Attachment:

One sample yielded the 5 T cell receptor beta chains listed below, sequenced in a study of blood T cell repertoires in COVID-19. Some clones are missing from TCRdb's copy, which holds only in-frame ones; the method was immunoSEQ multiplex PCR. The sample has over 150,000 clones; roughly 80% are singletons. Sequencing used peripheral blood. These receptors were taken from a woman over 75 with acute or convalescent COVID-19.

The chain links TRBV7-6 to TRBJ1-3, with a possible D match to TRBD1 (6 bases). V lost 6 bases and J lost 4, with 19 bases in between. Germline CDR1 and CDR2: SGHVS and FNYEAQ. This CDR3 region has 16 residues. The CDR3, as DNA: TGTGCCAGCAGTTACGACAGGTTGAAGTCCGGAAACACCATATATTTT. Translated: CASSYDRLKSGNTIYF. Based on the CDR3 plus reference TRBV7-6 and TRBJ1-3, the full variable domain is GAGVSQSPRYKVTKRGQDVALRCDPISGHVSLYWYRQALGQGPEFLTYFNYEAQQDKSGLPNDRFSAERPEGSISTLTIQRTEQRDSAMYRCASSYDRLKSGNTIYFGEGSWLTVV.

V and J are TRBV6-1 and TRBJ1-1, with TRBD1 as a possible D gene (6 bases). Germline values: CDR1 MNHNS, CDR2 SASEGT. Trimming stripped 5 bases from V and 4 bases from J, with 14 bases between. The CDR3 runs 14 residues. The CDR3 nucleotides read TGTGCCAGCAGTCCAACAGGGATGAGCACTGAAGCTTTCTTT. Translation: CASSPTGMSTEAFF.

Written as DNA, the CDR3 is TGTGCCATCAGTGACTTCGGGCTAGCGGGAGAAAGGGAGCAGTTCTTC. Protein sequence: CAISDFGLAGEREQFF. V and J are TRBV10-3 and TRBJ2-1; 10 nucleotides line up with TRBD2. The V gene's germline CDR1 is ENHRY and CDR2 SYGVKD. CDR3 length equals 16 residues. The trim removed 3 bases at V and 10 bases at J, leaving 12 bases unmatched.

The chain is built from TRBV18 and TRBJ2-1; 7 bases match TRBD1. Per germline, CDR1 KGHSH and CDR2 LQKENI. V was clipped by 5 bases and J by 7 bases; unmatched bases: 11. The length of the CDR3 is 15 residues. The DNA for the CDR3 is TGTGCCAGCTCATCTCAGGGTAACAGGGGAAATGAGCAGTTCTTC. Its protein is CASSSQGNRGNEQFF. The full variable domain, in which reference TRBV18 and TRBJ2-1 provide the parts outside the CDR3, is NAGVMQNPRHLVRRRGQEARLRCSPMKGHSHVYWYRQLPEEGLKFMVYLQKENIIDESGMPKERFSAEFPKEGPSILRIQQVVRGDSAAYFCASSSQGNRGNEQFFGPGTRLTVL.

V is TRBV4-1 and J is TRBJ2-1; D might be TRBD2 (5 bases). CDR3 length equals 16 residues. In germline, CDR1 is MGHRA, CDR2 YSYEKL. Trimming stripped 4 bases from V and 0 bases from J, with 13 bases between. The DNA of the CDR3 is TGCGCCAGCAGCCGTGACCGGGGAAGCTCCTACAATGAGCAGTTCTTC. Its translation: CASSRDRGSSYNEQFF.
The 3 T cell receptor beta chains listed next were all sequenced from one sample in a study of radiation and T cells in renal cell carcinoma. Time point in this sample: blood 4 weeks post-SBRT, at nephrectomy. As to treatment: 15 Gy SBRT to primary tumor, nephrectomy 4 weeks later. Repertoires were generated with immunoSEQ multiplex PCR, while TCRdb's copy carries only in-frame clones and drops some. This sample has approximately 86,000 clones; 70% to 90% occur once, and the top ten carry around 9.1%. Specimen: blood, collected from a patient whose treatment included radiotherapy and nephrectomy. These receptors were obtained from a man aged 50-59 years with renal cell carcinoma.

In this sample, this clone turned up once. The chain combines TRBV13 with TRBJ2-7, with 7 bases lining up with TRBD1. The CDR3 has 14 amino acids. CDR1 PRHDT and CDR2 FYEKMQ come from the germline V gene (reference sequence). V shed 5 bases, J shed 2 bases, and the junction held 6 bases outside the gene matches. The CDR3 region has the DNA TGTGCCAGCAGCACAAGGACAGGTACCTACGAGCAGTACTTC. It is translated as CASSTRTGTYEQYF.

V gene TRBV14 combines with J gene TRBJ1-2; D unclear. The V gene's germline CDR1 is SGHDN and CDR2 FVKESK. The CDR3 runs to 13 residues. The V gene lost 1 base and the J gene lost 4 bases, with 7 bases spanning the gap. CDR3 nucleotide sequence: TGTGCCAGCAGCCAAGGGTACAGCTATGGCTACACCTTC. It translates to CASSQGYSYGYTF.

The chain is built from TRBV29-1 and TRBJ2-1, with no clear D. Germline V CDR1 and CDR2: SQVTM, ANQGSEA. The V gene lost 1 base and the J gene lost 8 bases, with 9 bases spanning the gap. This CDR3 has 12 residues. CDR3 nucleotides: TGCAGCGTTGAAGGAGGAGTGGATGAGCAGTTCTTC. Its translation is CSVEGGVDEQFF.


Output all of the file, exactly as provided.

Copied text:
One sample yielded the 5 T cell receptor beta chains listed below, sequenced in a study of blood T cell repertoires in COVID-19. Some clones are missing from TCRdb's copy, which holds only in-frame ones; the method was immunoSEQ multiplex PCR. The sample has over 150,000 clones; roughly 80% are singletons. Sequencing used peripheral blood. These receptors were taken from a woman over 75 with acute or convalescent COVID-19.

The chain links TRBV7-6 to TRBJ1-3, with a possible D match to TRBD1 (6 bases). V lost 6 bases and J lost 4, with 19 bases in between. Germline CDR1 and CDR2: SGHVS and FNYEAQ. This CDR3 region has 16 residues. The CDR3, as DNA: TGTGCCAGCAGTTACGACAGGTTGAAGTCCGGAAACACCATATATTTT. Translated: CASSYDRLKSGNTIYF. Based on the CDR3 plus reference TRBV7-6 and TRBJ1-3, the full variable domain is GAGVSQSPRYKVTKRGQDVALRCDPISGHVSLYWYRQALGQGPEFLTYFNYEAQQDKSGLPNDRFSAERPEGSISTLTIQRTEQRDSAMYRCASSYDRLKSGNTIYFGEGSWLTVV.

V and J are TRBV6-1 and TRBJ1-1, with TRBD1 as a possible D gene (6 bases). Germline values: CDR1 MNHNS, CDR2 SASEGT. Trimming stripped 5 bases from V and 4 bases from J, with 14 bases between. The CDR3 runs 14 residues. The CDR3 nucleotides read TGTGCCAGCAGTCCAACAGGGATGAGCACTGAAGCTTTCTTT. Translation: CASSPTGMSTEAFF.

Written as DNA, the CDR3 is TGTGCCATCAGTGACTTCGGGCTAGCGGGAGAAAGGGAGCAGTTCTTC. Protein sequence: CAISDFGLAGEREQFF. V and J are TRBV10-3 and TRBJ2-1; 10 nucleotides line up with TRBD2. The V gene's germline CDR1 is ENHRY and CDR2 SYGVKD. CDR3 length equals 16 residues. The trim removed 3 bases at V and 10 bases at J, leaving 12 bases unmatched.

The chain is built from TRBV18 and TRBJ2-1; 7 bases match TRBD1. Per germline, CDR1 KGHSH and CDR2 LQKENI. V was clipped by 5 bases and J by 7 bases; unmatched bases: 11. The length of the CDR3 is 15 residues. The DNA for the CDR3 is TGTGCCAGCTCATCTCAGGGTAACAGGGGAAATGAGCAGTTCTTC. Its protein is CASSSQGNRGNEQFF. The full variable domain, in which reference TRBV18 and TRBJ2-1 provide the parts outside the CDR3, is NAGVMQNPRHLVRRRGQEARLRCSPMKGHSHVYWYRQLPEEGLKFMVYLQKENIIDESGMPKERFSAEFPKEGPSILRIQQVVRGDSAAYFCASSSQGNRGNEQFFGPGTRLTVL.

V is TRBV4-1 and J is TRBJ2-1; D might be TRBD2 (5 bases). CDR3 length equals 16 residues. In germline, CDR1 is MGHRA, CDR2 YSYEKL. Trimming stripped 4 bases from V and 0 bases from J, with 13 bases between. The DNA of the CDR3 is TGCGCCAGCAGCCGTGACCGGGGAAGCTCCTACAATGAGCAGTTCTTC. Its translation: CASSRDRGSSYNEQFF.
The 3 T cell receptor beta chains listed next were all sequenced from one sample in a study of radiation and T cells in renal cell carcinoma. Time point in this sample: blood 4 weeks post-SBRT, at nephrectomy. As to treatment: 15 Gy SBRT to primary tumor, nephrectomy 4 weeks later. Repertoires were generated with immunoSEQ multiplex PCR, while TCRdb's copy carries only in-frame clones and drops some. This sample has approximately 86,000 clones; 70% to 90% occur once, and the top ten carry around 9.1%. Specimen: blood, collected from a patient whose treatment included radiotherapy and nephrectomy. These receptors were obtained from a man aged 50-59 years with renal cell carcinoma.

In this sample, this clone turned up once. The chain combines TRBV13 with TRBJ2-7, with 7 bases lining up with TRBD1. The CDR3 has 14 amino acids. CDR1 PRHDT and CDR2 FYEKMQ come from the germline V gene (reference sequence). V shed 5 bases, J shed 2 bases, and the junction held 6 bases outside the gene matches. The CDR3 region has the DNA TGTGCCAGCAGCACAAGGACAGGTACCTACGAGCAGTACTTC. It is translated as CASSTRTGTYEQYF.

V gene TRBV14 combines with J gene TRBJ1-2; D unclear. The V gene's germline CDR1 is SGHDN and CDR2 FVKESK. The CDR3 runs to 13 residues. The V gene lost 1 base and the J gene lost 4 bases, with 7 bases spanning the gap. CDR3 nucleotide sequence: TGTGCCAGCAGCCAAGGGTACAGCTATGGCTACACCTTC. It translates to CASSQGYSYGYTF.

The chain is built from TRBV29-1 and TRBJ2-1, with no clear D. Germline V CDR1 and CDR2: SQVTM, ANQGSEA. The V gene lost 1 base and the J gene lost 8 bases, with 9 bases spanning the gap. This CDR3 has 12 residues. CDR3 nucleotides: TGCAGCGTTGAAGGAGGAGTGGATGAGCAGTTCTTC. Its translation is CSVEGGVDEQFF.